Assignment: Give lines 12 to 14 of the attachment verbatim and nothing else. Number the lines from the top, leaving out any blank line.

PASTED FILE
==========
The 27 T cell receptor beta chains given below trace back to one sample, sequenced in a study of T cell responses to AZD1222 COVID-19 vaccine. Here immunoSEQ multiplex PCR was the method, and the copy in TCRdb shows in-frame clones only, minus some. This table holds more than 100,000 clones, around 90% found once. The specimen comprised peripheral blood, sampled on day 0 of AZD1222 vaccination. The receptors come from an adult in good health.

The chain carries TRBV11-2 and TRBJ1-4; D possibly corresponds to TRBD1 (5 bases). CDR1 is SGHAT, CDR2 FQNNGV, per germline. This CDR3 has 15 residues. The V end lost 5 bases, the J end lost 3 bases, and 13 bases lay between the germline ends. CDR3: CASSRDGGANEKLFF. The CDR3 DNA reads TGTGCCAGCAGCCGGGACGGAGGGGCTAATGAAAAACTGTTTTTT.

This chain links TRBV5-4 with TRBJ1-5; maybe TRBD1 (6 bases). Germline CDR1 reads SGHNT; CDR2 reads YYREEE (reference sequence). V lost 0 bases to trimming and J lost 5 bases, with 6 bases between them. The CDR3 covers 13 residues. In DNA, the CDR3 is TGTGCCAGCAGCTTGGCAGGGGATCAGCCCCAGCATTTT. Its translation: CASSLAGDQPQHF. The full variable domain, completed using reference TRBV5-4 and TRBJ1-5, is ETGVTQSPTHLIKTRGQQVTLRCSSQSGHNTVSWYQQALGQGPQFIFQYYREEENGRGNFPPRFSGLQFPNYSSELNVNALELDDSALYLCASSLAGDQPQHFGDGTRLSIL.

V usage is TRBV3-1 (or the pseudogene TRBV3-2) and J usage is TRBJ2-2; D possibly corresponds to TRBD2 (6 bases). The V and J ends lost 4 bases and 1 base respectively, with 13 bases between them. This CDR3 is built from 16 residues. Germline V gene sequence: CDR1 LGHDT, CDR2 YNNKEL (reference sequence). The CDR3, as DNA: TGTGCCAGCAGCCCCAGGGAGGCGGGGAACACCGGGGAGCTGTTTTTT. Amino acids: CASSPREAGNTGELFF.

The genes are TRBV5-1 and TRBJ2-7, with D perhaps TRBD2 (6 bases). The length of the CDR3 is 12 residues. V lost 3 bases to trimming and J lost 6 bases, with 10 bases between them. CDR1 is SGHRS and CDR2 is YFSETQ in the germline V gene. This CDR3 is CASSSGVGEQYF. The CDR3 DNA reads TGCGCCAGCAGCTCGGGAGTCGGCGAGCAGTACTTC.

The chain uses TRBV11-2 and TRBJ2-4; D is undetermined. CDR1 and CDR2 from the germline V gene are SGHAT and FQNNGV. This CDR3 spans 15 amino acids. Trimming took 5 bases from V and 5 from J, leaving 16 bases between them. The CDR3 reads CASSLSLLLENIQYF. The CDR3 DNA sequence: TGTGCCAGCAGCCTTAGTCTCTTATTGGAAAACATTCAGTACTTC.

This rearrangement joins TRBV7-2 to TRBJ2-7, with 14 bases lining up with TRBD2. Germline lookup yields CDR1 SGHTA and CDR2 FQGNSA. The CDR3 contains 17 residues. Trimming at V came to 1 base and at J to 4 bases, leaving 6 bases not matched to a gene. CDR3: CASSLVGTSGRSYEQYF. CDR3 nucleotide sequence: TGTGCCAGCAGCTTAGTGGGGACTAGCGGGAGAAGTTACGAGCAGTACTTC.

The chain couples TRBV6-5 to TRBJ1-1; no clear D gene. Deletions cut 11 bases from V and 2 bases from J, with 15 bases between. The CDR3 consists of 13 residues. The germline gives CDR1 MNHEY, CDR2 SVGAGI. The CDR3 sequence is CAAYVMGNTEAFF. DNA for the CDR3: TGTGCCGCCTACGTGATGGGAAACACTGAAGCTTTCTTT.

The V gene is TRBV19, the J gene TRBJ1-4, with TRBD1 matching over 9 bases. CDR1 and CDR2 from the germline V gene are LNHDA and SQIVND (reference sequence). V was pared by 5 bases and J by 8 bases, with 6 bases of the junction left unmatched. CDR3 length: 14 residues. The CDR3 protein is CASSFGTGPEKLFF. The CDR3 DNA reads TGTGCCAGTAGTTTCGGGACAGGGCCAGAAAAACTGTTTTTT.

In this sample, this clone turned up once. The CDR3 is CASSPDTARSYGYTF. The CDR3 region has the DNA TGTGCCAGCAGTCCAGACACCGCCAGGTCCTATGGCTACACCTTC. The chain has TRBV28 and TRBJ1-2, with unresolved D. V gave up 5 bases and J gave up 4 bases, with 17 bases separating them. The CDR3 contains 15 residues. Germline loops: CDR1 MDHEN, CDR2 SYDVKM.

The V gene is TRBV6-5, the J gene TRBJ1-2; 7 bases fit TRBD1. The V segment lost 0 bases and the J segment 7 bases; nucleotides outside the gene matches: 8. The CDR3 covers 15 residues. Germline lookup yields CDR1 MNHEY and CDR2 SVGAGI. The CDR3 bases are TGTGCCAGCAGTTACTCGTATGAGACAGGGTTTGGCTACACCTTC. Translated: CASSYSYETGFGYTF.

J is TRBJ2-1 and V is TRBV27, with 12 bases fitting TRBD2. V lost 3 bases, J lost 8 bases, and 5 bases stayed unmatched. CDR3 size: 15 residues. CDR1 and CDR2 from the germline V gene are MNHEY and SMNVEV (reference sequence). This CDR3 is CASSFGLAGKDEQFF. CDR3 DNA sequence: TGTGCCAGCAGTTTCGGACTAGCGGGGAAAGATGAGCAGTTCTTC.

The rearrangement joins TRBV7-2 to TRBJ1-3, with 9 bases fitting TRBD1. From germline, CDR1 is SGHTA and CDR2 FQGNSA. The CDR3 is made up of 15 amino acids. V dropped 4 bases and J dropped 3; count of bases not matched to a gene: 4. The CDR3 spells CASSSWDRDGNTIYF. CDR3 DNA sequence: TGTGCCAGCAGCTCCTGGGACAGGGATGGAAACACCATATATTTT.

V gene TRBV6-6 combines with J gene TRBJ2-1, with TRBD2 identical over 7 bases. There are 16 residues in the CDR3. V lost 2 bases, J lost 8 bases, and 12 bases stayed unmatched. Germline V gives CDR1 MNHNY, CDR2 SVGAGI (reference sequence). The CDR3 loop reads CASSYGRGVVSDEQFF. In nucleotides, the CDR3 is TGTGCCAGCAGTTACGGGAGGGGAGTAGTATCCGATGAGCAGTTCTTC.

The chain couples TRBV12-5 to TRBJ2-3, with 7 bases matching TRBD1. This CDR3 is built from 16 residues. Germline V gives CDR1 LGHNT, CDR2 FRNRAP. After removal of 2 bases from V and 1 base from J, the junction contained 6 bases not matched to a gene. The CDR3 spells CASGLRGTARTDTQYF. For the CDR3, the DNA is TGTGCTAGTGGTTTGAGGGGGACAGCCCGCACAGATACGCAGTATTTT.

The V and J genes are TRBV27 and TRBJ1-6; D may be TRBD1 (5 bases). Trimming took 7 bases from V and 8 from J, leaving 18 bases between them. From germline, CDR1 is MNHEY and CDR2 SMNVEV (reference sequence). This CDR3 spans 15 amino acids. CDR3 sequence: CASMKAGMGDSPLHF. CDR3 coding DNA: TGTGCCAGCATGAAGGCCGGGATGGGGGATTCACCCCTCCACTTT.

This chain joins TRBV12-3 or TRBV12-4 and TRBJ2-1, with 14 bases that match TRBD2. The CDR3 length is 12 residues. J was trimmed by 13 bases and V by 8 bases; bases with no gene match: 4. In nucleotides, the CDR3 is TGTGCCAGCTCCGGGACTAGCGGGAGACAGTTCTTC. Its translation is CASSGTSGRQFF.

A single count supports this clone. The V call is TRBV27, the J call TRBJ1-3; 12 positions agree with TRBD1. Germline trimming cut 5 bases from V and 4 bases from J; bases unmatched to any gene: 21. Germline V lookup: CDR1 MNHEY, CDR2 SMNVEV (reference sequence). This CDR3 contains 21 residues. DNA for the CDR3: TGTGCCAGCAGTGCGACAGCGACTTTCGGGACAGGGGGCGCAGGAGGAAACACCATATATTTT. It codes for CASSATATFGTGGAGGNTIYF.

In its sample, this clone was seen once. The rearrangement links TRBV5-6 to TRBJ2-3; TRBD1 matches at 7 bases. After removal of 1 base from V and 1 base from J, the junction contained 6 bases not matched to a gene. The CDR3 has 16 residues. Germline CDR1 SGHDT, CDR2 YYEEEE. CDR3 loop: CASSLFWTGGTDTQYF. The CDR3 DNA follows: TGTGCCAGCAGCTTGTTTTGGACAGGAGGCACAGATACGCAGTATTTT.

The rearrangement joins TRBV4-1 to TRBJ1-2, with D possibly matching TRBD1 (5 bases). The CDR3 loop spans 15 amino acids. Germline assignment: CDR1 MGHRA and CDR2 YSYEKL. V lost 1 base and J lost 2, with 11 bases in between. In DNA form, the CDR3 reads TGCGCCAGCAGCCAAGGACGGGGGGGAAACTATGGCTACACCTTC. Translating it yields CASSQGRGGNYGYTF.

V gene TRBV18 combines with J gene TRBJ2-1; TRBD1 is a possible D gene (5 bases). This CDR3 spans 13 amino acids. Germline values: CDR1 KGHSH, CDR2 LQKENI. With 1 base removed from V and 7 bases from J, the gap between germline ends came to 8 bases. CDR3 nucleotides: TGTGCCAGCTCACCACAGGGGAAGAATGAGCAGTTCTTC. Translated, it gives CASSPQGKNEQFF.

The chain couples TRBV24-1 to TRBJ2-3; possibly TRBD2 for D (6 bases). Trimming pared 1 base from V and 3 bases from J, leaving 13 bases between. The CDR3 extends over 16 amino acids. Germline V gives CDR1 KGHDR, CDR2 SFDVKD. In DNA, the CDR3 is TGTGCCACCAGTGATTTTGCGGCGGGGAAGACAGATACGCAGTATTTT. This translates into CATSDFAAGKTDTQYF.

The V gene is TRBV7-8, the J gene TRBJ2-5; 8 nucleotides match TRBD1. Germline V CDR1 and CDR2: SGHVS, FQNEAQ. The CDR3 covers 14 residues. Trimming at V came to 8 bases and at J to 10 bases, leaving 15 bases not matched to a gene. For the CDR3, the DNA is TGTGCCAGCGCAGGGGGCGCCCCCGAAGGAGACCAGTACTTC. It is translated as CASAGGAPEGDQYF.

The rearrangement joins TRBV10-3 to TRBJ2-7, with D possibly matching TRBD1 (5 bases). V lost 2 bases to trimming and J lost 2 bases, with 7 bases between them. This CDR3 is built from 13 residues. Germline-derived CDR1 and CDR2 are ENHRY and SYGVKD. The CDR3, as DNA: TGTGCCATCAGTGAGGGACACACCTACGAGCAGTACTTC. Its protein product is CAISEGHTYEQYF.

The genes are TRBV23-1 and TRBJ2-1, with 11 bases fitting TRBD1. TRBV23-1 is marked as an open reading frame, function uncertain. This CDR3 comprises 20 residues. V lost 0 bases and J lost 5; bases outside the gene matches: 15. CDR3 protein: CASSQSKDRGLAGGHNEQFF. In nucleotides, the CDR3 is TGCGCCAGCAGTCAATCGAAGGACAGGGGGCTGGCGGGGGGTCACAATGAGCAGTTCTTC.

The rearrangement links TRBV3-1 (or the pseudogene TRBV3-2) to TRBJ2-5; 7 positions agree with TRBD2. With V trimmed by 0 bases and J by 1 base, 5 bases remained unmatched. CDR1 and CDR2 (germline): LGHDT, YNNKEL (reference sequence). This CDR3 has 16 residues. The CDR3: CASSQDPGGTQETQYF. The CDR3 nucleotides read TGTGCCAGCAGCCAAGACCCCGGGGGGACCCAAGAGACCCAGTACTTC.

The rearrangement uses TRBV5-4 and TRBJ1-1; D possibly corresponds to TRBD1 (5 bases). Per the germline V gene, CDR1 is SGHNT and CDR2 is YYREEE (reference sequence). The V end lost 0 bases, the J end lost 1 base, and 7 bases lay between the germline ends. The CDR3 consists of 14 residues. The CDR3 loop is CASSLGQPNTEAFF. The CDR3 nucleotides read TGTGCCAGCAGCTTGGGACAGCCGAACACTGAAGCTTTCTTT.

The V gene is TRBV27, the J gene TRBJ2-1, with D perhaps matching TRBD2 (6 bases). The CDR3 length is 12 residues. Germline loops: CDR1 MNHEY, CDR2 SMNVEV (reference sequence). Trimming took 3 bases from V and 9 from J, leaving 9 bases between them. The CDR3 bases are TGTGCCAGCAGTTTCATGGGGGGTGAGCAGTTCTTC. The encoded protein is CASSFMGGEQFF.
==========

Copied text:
J is TRBJ2-1 and V is TRBV27, with 12 bases fitting TRBD2. V lost 3 bases, J lost 8 bases, and 5 bases stayed unmatched. CDR3 size: 15 residues. CDR1 and CDR2 from the germline V gene are MNHEY and SMNVEV (reference sequence). This CDR3 is CASSFGLAGKDEQFF. CDR3 DNA sequence: TGTGCCAGCAGTTTCGGACTAGCGGGGAAAGATGAGCAGTTCTTC.

The rearrangement joins TRBV7-2 to TRBJ1-3, with 9 bases fitting TRBD1. From germline, CDR1 is SGHTA and CDR2 FQGNSA. The CDR3 is made up of 15 amino acids. V dropped 4 bases and J dropped 3; count of bases not matched to a gene: 4. The CDR3 spells CASSSWDRDGNTIYF. CDR3 DNA sequence: TGTGCCAGCAGCTCCTGGGACAGGGATGGAAACACCATATATTTT.

V gene TRBV6-6 combines with J gene TRBJ2-1, with TRBD2 identical over 7 bases. There are 16 residues in the CDR3. V lost 2 bases, J lost 8 bases, and 12 bases stayed unmatched. Germline V gives CDR1 MNHNY, CDR2 SVGAGI (reference sequence). The CDR3 loop reads CASSYGRGVVSDEQFF. In nucleotides, the CDR3 is TGTGCCAGCAGTTACGGGAGGGGAGTAGTATCCGATGAGCAGTTCTTC.